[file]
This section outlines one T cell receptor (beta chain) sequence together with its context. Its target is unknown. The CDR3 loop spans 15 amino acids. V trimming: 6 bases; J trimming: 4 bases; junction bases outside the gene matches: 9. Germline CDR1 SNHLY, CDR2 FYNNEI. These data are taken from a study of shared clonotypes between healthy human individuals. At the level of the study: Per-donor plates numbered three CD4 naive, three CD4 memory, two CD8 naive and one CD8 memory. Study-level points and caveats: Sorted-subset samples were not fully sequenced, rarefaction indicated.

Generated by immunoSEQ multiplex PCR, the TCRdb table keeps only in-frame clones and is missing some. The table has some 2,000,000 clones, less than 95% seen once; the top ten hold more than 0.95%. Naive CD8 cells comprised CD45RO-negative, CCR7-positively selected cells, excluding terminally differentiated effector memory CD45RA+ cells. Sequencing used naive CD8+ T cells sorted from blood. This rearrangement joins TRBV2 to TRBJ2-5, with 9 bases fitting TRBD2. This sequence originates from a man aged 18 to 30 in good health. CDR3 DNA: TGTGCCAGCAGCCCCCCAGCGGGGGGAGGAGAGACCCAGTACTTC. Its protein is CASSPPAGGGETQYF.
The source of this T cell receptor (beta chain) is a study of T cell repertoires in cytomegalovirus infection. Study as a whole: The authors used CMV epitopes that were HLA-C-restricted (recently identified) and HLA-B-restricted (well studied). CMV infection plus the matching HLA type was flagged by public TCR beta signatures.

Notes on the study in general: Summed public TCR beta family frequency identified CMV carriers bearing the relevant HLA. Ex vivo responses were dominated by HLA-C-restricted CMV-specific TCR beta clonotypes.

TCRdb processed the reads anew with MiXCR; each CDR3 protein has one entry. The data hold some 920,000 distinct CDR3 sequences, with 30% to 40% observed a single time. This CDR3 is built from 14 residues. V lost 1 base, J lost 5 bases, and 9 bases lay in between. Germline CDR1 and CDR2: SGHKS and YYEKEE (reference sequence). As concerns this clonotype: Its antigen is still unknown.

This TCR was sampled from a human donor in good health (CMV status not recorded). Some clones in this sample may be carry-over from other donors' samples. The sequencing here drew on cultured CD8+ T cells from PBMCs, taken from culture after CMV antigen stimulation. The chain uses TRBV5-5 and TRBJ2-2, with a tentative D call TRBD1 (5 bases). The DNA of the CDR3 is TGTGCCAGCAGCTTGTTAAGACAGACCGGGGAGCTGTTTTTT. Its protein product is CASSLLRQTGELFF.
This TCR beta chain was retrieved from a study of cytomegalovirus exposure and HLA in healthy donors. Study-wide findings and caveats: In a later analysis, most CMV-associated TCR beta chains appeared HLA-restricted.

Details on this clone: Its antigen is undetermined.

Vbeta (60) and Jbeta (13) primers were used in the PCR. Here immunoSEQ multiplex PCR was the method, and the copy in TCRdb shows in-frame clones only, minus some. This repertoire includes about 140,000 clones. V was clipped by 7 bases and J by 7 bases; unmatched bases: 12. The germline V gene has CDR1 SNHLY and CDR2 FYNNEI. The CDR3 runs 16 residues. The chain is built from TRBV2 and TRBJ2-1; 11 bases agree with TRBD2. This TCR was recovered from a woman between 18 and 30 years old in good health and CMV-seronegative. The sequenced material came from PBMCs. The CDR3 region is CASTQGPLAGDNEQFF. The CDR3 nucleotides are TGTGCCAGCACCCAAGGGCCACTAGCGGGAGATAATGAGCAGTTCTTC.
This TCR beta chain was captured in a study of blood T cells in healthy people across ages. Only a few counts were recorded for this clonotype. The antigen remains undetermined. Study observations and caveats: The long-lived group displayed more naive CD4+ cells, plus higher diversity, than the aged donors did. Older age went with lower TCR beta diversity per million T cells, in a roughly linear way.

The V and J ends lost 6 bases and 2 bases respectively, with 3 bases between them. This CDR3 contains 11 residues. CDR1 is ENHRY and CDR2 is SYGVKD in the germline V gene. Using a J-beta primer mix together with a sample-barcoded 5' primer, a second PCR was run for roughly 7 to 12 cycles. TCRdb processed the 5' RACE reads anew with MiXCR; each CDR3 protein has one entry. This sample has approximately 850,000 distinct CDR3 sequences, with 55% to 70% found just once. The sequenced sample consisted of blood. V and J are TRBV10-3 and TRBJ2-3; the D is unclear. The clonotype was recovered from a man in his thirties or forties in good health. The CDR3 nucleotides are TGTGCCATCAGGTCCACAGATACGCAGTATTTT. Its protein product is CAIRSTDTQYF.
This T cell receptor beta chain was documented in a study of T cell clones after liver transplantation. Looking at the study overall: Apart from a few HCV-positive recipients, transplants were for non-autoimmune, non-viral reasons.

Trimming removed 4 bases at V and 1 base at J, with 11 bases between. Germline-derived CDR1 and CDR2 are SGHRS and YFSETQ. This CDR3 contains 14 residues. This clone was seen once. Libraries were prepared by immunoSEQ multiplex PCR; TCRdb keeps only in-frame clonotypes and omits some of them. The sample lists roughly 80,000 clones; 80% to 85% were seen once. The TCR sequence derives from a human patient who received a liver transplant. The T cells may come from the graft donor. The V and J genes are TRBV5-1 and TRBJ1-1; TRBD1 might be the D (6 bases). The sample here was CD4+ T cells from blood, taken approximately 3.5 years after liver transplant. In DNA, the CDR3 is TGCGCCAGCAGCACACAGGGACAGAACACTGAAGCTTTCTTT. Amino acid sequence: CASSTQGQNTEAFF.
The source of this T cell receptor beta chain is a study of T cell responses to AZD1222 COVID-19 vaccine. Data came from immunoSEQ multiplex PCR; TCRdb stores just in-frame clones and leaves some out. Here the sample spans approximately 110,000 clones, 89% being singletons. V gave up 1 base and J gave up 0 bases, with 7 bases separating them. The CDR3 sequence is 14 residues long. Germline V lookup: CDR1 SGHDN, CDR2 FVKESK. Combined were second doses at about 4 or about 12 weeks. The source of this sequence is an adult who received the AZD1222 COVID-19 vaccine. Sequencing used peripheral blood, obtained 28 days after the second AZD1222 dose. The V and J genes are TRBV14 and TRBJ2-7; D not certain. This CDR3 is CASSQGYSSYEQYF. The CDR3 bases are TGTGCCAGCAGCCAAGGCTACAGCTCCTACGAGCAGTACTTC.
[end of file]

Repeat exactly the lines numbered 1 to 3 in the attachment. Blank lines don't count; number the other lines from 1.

This section outlines one T cell receptor (beta chain) sequence together with its context. Its target is unknown. The CDR3 loop spans 15 amino acids. V trimming: 6 bases; J trimming: 4 bases; junction bases outside the gene matches: 9. Germline CDR1 SNHLY, CDR2 FYNNEI. These data are taken from a study of shared clonotypes between healthy human individuals. At the level of the study: Per-donor plates numbered three CD4 naive, three CD4 memory, two CD8 naive and one CD8 memory. Study-level points and caveats: Sorted-subset samples were not fully sequenced, rarefaction indicated.

Generated by immunoSEQ multiplex PCR, the TCRdb table keeps only in-frame clones and is missing some. The table has some 2,000,000 clones, less than 95% seen once; the top ten hold more than 0.95%. Naive CD8 cells comprised CD45RO-negative, CCR7-positively selected cells, excluding terminally differentiated effector memory CD45RA+ cells. Sequencing used naive CD8+ T cells sorted from blood. This rearrangement joins TRBV2 to TRBJ2-5, with 9 bases fitting TRBD2. This sequence originates from a man aged 18 to 30 in good health. CDR3 DNA: TGTGCCAGCAGCCCCCCAGCGGGGGGAGGAGAGACCCAGTACTTC. Its protein is CASSPPAGGGETQYF.
The source of this T cell receptor (beta chain) is a study of T cell repertoires in cytomegalovirus infection. Study as a whole: The authors used CMV epitopes that were HLA-C-restricted (recently identified) and HLA-B-restricted (well studied). CMV infection plus the matching HLA type was flagged by public TCR beta signatures.